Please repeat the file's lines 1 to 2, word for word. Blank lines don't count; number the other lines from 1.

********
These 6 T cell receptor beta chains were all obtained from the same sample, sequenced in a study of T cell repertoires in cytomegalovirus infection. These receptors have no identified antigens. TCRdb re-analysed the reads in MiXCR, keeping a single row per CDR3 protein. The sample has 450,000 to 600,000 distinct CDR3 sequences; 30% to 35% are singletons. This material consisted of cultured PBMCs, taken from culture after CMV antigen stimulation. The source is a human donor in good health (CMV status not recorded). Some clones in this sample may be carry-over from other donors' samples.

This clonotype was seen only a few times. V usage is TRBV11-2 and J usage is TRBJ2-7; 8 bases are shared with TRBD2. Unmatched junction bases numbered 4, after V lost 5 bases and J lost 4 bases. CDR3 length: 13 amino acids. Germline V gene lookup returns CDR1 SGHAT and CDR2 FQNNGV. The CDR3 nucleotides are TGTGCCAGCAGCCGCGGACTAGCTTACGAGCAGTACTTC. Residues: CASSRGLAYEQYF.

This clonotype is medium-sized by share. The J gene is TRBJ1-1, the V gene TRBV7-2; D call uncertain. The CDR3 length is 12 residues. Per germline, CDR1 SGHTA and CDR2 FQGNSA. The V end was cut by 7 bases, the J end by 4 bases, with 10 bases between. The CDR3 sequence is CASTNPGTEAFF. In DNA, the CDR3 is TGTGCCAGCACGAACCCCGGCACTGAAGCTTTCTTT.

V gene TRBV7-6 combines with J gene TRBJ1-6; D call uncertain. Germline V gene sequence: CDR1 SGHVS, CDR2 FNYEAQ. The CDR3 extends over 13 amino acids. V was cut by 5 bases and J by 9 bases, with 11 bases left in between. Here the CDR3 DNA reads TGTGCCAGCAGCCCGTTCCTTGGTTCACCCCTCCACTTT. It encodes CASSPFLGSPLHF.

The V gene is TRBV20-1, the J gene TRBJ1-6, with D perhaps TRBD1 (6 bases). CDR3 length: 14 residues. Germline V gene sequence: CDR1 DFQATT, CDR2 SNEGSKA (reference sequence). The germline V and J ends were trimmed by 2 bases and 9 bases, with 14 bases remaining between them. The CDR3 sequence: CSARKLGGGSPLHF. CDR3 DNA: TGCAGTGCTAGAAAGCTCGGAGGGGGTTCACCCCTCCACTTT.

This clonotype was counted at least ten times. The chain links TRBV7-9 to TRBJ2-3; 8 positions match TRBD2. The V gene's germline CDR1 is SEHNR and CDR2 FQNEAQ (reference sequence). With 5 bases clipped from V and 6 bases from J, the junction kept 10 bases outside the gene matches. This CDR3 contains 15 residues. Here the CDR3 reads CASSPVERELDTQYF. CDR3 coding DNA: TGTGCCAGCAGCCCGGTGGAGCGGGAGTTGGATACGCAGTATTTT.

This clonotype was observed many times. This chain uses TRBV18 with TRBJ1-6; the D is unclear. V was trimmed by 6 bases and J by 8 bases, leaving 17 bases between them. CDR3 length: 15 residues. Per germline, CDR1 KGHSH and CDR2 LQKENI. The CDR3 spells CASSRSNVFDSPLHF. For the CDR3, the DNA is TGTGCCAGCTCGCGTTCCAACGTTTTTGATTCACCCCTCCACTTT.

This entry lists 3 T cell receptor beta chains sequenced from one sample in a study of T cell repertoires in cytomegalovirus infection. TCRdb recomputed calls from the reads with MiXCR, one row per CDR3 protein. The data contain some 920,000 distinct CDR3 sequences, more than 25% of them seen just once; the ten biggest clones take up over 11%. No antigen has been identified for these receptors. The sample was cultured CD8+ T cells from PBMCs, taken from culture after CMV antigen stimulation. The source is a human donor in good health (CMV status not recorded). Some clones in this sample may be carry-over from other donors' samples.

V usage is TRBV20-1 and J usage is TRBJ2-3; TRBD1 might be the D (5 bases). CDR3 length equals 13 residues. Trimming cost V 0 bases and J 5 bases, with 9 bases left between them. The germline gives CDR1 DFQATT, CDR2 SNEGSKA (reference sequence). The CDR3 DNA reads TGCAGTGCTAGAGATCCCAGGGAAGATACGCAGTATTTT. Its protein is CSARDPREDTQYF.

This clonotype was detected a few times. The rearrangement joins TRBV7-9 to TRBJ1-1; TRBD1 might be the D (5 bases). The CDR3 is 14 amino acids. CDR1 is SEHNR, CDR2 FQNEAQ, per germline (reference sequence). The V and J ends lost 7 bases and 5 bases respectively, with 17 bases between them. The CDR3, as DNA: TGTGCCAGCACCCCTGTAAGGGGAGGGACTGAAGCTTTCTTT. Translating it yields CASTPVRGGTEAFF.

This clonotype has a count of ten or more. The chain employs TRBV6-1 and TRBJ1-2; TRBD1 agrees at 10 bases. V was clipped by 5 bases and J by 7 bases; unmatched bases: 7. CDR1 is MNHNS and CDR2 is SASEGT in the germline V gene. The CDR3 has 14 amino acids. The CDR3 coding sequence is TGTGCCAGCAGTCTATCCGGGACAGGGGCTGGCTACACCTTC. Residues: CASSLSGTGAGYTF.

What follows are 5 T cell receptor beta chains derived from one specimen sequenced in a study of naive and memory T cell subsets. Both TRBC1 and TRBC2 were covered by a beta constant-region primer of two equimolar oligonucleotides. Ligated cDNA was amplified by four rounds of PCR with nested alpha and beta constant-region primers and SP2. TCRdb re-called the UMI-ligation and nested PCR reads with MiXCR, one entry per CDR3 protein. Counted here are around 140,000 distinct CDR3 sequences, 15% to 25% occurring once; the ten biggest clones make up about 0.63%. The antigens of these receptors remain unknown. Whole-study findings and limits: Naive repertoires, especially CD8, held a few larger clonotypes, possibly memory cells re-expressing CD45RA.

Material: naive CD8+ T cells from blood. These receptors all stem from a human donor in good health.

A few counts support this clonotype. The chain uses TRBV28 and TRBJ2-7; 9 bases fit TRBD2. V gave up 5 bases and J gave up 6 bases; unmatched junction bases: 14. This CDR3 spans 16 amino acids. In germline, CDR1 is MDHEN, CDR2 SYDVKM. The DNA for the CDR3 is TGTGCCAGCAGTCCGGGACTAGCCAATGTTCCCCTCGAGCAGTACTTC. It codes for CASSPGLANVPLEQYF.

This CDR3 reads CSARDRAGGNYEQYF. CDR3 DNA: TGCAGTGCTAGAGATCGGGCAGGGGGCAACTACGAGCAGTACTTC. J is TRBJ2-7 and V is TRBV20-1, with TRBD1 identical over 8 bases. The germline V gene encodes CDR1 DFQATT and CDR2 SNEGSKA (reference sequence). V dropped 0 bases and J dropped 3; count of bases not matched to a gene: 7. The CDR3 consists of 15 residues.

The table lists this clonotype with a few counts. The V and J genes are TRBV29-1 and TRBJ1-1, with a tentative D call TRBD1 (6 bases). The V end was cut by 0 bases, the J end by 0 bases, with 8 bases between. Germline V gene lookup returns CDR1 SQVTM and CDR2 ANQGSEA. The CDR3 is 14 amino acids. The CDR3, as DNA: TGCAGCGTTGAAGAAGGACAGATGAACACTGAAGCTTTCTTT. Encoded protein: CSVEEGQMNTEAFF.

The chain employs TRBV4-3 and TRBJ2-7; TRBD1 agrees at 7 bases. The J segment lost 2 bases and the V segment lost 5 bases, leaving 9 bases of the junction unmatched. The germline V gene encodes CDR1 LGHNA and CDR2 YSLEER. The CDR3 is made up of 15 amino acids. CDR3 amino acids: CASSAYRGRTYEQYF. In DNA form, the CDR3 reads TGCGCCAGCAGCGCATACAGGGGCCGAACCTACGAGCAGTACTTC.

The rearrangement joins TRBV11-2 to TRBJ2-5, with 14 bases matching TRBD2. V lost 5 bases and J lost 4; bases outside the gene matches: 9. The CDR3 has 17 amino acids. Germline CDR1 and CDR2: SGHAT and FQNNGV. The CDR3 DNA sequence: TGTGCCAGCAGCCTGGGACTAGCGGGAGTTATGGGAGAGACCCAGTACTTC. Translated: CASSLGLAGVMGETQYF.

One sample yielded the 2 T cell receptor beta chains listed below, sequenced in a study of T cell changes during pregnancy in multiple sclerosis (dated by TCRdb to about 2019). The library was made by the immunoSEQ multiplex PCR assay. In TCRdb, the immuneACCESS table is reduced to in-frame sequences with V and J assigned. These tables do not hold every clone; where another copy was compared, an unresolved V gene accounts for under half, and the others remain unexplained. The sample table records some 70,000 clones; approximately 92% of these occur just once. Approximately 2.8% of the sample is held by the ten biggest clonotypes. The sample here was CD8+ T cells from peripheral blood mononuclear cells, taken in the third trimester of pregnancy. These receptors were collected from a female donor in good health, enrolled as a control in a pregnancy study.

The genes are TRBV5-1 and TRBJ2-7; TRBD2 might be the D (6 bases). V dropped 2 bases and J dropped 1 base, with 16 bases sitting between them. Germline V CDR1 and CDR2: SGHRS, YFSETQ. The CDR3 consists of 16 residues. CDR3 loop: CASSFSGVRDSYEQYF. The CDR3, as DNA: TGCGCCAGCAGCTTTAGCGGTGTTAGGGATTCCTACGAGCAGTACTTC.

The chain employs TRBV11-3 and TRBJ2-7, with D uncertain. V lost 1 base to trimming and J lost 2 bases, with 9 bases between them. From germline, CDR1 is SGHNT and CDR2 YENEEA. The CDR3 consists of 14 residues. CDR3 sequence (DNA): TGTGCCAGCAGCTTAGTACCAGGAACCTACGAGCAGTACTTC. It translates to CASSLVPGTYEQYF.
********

These 6 T cell receptor beta chains were all obtained from the same sample, sequenced in a study of T cell repertoires in cytomegalovirus infection. These receptors have no identified antigens. TCRdb re-analysed the reads in MiXCR, keeping a single row per CDR3 protein. The sample has 450,000 to 600,000 distinct CDR3 sequences; 30% to 35% are singletons. This material consisted of cultured PBMCs, taken from culture after CMV antigen stimulation. The source is a human donor in good health (CMV status not recorded). Some clones in this sample may be carry-over from other donors' samples.

This clonotype was seen only a few times. V usage is TRBV11-2 and J usage is TRBJ2-7; 8 bases are shared with TRBD2. Unmatched junction bases numbered 4, after V lost 5 bases and J lost 4 bases. CDR3 length: 13 amino acids. Germline V gene lookup returns CDR1 SGHAT and CDR2 FQNNGV. The CDR3 nucleotides are TGTGCCAGCAGCCGCGGACTAGCTTACGAGCAGTACTTC. Residues: CASSRGLAYEQYF.